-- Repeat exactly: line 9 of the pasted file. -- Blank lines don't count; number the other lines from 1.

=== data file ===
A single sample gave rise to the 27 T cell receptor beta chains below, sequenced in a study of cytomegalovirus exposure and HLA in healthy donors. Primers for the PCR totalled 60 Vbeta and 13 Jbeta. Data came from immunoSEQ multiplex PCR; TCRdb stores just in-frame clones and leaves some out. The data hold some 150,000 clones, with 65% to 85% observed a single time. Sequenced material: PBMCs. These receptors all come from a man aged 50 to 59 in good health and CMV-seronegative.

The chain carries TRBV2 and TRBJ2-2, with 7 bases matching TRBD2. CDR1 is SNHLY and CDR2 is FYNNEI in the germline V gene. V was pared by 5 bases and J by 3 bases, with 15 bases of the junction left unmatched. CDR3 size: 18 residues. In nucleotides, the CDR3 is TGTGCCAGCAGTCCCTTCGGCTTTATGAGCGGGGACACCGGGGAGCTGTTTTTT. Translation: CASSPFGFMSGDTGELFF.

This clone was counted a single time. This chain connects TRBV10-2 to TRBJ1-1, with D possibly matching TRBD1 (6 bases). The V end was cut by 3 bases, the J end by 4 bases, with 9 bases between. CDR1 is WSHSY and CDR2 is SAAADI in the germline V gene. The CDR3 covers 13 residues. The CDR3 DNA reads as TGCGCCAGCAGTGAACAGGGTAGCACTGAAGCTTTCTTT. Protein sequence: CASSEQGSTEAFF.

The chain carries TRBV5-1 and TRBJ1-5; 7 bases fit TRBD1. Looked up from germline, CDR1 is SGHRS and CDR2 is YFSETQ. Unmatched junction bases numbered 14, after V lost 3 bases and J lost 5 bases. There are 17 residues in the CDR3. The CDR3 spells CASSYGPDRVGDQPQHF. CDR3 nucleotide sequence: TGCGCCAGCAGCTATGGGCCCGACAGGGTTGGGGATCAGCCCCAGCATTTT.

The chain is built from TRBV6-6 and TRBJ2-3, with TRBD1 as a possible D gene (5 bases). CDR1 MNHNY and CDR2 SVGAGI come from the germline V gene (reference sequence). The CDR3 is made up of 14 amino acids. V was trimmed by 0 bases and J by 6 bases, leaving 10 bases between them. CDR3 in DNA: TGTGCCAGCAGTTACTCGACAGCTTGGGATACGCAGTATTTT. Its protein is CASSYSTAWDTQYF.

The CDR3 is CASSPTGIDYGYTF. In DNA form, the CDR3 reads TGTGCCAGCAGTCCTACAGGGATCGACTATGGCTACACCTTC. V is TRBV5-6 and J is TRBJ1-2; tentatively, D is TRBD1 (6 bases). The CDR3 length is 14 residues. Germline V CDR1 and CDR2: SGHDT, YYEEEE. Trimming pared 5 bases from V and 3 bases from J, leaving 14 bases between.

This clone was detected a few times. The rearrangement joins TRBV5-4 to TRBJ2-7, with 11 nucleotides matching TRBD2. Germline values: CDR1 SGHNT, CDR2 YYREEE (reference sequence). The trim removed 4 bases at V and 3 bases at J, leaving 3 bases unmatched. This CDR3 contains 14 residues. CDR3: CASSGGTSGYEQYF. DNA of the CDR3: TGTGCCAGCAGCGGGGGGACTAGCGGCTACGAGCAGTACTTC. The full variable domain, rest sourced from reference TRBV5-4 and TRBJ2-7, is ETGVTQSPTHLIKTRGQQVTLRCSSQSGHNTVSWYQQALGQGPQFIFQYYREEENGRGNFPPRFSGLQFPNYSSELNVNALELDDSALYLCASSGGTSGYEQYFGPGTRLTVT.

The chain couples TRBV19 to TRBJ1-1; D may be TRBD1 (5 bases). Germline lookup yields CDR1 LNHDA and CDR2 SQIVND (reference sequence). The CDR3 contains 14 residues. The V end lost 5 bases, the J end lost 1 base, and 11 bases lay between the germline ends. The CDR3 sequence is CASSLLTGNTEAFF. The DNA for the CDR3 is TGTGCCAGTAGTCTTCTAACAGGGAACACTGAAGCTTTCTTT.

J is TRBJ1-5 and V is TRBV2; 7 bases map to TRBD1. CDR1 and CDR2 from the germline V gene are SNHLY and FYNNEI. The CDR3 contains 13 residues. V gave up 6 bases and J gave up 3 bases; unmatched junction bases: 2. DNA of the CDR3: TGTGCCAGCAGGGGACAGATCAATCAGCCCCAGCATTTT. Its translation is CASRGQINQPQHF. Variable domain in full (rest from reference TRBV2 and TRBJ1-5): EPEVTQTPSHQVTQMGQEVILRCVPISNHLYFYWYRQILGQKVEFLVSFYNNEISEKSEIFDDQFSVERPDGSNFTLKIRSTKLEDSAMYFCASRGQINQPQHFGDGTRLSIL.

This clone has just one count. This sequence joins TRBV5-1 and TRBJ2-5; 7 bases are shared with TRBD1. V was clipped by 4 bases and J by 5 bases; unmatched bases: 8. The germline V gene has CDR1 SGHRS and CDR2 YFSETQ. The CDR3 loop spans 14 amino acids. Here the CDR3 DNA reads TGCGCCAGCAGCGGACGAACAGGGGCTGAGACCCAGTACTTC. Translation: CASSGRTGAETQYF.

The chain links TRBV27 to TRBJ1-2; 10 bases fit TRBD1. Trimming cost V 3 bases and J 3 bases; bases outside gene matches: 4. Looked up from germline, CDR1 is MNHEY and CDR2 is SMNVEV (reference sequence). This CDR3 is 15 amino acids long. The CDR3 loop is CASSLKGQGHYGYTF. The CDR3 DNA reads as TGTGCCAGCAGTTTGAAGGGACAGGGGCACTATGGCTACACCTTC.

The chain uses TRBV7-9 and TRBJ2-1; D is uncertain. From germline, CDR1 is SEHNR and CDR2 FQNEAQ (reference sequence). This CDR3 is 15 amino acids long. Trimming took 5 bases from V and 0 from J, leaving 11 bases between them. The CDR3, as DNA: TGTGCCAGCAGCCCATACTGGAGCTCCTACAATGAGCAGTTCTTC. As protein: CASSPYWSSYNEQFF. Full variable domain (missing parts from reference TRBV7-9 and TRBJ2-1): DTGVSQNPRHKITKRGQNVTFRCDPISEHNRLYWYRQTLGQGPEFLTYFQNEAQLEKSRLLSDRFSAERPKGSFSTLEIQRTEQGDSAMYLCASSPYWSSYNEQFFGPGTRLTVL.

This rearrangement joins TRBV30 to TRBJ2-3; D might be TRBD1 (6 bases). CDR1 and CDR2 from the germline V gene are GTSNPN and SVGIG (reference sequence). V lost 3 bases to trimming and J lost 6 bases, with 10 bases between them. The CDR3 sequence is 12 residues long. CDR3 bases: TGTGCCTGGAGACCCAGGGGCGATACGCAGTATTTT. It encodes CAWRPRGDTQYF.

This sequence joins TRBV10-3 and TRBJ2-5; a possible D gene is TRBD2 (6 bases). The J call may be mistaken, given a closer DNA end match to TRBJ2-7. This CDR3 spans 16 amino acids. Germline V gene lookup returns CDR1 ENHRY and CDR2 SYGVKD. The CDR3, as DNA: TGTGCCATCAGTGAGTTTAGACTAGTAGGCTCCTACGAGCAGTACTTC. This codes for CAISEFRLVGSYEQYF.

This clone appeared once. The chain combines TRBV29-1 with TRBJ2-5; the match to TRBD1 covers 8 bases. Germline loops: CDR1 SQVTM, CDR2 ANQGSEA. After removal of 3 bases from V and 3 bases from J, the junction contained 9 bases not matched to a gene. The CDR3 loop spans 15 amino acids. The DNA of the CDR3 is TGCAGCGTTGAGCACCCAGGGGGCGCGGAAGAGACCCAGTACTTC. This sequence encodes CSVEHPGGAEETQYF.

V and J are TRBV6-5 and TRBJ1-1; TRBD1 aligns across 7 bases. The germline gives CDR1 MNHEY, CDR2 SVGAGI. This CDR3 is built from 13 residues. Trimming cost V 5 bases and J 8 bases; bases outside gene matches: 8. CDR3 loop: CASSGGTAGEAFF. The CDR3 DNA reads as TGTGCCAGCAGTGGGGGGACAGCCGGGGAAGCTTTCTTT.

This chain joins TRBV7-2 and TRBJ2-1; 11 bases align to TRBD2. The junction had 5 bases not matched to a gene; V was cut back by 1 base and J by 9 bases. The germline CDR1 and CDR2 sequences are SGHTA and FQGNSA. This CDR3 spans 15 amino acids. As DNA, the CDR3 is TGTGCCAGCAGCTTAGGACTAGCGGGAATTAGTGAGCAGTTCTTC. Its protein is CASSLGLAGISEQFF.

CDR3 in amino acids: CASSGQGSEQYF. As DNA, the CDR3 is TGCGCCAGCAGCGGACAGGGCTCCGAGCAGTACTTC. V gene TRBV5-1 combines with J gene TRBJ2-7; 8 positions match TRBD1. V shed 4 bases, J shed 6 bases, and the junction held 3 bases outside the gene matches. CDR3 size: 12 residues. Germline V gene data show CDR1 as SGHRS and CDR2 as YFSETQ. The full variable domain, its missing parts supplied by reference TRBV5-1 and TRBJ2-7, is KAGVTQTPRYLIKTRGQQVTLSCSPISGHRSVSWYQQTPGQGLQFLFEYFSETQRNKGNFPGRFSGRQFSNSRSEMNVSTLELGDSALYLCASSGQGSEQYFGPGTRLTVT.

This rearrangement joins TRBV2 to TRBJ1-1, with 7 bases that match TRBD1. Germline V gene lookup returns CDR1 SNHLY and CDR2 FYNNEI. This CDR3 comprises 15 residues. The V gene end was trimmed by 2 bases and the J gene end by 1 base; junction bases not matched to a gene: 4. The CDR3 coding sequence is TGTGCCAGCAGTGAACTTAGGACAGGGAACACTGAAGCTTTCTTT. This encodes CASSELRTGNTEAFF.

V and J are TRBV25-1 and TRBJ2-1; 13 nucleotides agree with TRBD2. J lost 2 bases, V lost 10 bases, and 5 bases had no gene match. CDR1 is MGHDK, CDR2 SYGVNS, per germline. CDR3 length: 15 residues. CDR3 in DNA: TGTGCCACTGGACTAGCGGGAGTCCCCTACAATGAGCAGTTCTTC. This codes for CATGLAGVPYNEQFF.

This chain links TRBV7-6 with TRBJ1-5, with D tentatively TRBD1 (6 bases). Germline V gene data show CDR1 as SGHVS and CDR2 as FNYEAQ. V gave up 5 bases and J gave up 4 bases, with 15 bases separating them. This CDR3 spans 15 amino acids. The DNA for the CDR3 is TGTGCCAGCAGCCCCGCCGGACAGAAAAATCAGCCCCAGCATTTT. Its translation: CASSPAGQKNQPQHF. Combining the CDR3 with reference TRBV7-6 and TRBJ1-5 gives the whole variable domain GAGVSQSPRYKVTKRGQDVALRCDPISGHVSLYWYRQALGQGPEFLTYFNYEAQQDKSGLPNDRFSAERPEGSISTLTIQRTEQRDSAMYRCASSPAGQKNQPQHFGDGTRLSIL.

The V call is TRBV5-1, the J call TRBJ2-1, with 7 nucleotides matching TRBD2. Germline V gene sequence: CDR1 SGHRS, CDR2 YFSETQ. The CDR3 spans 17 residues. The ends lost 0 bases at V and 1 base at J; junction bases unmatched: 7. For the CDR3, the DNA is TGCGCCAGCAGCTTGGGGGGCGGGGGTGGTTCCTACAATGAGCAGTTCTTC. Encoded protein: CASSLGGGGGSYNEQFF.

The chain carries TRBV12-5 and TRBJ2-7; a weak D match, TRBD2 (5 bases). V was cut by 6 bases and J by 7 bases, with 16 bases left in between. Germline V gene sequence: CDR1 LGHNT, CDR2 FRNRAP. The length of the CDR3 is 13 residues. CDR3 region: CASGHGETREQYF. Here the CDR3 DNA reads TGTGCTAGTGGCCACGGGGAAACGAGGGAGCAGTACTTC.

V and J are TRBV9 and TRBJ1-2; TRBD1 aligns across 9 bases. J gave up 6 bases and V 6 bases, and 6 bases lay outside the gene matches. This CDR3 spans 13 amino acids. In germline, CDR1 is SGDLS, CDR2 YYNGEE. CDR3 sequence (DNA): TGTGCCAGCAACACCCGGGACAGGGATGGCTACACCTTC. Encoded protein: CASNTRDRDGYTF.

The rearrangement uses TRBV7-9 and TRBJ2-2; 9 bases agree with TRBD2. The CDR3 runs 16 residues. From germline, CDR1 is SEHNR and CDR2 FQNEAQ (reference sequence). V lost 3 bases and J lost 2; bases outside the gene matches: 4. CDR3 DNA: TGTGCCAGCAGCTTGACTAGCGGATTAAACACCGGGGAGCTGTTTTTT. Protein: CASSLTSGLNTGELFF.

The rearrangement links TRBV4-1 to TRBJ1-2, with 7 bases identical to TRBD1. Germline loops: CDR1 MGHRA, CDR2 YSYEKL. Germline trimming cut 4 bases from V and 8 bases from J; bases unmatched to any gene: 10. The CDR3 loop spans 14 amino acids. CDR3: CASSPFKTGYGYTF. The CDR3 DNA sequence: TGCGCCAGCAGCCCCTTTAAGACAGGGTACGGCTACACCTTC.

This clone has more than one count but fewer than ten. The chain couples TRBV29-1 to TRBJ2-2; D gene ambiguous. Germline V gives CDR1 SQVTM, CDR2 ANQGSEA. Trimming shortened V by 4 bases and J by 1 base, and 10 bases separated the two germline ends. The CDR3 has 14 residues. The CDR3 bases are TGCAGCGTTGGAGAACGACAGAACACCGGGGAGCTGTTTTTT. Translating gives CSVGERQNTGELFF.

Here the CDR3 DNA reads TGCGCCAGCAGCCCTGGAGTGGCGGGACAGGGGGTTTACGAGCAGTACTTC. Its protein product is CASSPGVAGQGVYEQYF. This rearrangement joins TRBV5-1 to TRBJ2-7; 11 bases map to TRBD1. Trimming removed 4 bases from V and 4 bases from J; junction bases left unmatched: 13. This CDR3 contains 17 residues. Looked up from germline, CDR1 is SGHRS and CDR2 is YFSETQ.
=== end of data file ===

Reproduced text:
J is TRBJ1-5 and V is TRBV2; 7 bases map to TRBD1. CDR1 and CDR2 from the germline V gene are SNHLY and FYNNEI. The CDR3 contains 13 residues. V gave up 6 bases and J gave up 3 bases; unmatched junction bases: 2. DNA of the CDR3: TGTGCCAGCAGGGGACAGATCAATCAGCCCCAGCATTTT. Its translation is CASRGQINQPQHF. Variable domain in full (rest from reference TRBV2 and TRBJ1-5): EPEVTQTPSHQVTQMGQEVILRCVPISNHLYFYWYRQILGQKVEFLVSFYNNEISEKSEIFDDQFSVERPDGSNFTLKIRSTKLEDSAMYFCASRGQINQPQHFGDGTRLSIL.